When the South Wind showers mist on the mountaintops,
no friend to shepherds, better than night to thieves –
you can see no farther than you can fling a stone –
so dust came clouding, swirling up from the feet of armies
marching at top speed, trampling through the plain.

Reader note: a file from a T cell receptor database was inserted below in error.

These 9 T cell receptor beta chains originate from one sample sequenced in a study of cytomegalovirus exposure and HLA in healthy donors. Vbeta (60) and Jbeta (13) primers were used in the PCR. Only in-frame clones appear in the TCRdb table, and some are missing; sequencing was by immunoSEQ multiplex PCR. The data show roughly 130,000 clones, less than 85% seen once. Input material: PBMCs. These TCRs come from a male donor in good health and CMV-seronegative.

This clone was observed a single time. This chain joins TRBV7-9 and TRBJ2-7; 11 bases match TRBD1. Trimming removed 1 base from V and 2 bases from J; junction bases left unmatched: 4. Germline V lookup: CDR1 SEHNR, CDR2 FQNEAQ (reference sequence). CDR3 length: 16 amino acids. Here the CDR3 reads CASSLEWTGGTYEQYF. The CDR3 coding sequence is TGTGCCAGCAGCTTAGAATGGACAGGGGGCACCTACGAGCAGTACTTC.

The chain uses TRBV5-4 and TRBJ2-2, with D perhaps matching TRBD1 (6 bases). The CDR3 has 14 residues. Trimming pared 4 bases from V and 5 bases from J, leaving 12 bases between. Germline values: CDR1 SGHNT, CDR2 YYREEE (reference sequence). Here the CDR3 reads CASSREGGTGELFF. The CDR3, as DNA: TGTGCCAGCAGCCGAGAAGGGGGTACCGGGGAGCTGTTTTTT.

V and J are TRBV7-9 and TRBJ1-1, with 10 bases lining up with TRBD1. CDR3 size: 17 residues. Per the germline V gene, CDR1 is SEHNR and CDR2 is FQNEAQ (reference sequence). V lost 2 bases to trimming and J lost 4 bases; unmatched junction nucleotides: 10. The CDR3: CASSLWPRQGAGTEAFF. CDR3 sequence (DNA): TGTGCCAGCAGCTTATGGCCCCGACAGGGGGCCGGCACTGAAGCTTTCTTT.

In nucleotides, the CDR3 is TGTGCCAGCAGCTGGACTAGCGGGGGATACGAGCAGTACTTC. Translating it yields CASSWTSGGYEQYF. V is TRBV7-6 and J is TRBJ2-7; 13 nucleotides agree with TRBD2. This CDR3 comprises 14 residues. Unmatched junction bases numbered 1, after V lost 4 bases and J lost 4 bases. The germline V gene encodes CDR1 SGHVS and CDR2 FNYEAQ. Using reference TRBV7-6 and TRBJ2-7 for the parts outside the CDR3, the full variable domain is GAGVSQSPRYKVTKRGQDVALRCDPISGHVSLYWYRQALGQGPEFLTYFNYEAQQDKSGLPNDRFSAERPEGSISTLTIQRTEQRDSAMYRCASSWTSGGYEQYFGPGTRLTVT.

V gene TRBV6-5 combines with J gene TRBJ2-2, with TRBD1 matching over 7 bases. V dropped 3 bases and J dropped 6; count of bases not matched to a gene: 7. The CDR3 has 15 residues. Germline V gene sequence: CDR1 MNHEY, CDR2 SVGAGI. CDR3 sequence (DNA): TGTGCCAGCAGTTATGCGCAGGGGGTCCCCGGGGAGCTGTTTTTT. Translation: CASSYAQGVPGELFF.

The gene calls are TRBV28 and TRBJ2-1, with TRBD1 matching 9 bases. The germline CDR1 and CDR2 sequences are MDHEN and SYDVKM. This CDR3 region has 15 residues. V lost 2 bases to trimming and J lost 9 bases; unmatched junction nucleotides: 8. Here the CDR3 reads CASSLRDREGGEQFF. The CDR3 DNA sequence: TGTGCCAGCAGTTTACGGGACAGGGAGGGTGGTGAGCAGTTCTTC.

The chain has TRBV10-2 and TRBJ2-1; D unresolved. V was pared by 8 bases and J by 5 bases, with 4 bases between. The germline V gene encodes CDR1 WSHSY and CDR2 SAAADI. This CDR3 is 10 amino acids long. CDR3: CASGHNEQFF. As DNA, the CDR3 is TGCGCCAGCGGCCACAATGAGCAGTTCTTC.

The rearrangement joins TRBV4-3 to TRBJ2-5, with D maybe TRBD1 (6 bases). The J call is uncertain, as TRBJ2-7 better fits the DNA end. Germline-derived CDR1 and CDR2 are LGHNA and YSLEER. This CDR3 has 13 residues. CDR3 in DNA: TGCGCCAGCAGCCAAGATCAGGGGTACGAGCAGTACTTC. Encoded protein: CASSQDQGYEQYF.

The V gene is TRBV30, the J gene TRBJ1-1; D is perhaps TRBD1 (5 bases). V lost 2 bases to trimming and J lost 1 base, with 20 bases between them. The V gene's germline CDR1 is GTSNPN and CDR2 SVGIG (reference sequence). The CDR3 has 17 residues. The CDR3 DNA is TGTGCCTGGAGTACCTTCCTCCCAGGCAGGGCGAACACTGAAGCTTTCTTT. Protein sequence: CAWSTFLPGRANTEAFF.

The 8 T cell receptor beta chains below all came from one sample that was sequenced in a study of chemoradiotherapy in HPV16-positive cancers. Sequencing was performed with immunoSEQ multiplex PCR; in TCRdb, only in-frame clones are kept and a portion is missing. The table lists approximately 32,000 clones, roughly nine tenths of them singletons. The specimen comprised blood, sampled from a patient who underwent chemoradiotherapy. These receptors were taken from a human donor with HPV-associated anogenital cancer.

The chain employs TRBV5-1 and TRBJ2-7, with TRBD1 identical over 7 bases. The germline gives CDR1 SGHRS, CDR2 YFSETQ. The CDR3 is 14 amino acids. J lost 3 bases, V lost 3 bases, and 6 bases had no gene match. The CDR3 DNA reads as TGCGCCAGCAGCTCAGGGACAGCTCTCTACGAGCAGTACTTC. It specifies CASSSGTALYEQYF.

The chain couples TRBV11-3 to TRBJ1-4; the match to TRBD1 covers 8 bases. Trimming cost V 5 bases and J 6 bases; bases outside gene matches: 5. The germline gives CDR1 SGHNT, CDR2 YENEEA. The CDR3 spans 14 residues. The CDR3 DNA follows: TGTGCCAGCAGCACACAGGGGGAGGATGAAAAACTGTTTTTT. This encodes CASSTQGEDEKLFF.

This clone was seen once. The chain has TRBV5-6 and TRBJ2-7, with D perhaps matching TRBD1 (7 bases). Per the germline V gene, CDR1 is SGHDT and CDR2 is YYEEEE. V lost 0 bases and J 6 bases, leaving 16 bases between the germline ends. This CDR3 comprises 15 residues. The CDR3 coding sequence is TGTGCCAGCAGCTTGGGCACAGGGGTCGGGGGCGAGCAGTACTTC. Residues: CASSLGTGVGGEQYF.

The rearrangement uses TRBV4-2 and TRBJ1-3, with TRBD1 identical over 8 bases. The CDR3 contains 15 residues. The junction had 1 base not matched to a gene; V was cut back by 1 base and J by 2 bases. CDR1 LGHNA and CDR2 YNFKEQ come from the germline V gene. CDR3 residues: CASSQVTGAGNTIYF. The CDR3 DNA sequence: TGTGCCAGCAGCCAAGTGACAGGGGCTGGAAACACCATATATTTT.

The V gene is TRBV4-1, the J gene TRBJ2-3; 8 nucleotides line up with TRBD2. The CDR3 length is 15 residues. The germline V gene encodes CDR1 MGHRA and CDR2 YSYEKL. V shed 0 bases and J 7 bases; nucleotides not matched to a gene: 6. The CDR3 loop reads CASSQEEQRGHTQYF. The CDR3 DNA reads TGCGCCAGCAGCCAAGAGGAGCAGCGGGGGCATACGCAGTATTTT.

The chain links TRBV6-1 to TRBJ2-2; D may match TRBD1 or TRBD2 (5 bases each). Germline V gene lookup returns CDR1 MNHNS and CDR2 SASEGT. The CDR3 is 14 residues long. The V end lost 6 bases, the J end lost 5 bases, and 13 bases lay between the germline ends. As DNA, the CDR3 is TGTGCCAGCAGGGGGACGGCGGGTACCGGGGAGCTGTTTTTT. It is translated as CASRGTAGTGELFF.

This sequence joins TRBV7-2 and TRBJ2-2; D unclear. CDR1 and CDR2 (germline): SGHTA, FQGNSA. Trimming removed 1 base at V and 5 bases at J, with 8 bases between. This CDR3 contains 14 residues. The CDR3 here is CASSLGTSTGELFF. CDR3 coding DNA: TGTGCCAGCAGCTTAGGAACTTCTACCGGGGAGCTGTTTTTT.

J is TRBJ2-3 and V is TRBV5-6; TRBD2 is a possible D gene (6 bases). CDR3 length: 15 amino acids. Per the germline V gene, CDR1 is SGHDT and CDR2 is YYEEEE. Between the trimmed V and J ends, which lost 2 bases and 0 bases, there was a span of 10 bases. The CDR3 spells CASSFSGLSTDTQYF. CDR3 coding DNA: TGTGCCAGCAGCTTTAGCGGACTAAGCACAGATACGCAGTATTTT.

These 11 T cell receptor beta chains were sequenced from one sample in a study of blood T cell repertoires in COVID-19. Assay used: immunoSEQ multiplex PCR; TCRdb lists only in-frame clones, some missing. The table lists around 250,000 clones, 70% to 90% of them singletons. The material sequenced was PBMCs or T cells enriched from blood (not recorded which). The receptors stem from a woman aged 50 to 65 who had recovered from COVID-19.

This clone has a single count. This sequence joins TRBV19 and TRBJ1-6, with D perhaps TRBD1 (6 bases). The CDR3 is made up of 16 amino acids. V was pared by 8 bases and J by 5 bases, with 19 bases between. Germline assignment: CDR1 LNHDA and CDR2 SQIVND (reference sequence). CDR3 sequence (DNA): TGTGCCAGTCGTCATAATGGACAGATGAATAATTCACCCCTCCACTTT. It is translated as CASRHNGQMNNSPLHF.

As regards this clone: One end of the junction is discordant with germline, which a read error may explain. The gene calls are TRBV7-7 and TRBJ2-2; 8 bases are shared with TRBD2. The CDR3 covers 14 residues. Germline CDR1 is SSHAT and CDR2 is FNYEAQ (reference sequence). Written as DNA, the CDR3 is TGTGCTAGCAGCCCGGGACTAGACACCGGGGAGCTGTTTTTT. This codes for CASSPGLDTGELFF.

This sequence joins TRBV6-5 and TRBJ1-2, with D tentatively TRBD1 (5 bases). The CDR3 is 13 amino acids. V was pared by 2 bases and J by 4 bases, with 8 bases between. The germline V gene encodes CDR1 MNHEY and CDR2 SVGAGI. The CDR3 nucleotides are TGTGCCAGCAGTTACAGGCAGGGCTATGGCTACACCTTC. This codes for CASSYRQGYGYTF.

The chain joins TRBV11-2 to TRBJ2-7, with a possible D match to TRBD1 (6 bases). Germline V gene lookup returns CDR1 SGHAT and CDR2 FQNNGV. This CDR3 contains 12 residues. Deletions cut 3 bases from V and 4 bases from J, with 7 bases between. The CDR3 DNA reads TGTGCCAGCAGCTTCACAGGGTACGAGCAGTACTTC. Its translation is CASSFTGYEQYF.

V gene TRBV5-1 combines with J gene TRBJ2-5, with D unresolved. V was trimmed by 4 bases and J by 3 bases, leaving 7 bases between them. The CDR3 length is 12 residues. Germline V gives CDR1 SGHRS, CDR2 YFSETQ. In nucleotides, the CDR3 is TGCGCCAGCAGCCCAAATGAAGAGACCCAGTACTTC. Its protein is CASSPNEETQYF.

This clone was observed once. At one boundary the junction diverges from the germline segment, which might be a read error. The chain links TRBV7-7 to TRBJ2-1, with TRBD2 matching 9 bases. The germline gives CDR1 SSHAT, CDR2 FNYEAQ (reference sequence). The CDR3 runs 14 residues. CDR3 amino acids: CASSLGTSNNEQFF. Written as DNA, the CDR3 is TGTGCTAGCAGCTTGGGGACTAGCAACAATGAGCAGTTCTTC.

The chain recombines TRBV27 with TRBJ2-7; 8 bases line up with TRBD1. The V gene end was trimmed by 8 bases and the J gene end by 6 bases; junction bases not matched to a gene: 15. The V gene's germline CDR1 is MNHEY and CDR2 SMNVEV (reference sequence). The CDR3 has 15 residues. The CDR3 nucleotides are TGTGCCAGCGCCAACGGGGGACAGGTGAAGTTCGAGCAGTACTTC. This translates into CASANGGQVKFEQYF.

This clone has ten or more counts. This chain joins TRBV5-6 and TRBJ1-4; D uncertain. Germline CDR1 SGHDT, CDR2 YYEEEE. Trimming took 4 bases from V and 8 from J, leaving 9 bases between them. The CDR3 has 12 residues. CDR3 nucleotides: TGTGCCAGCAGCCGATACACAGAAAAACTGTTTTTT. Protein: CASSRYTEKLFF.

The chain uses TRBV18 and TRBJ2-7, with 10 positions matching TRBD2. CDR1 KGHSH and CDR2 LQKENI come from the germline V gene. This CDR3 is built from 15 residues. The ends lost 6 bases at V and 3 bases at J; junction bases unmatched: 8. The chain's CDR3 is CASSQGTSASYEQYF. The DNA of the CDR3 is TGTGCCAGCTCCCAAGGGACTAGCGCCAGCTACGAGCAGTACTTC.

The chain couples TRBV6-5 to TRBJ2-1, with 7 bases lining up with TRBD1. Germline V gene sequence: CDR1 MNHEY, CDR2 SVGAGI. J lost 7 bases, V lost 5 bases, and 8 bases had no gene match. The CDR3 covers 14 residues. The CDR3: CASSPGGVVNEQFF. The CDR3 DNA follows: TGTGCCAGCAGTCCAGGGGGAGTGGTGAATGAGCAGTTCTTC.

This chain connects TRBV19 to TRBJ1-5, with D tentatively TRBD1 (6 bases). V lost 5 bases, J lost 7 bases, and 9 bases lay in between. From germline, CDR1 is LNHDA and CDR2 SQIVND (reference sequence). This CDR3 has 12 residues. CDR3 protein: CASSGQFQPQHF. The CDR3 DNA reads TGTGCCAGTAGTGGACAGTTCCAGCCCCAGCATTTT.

The Iliad, Book 3, lines 10-14. The poet uses a very effective epic simile here to describe the armies marching out against each other. The dust clouds they generate is like the South Wind showering mist on the mountaintops.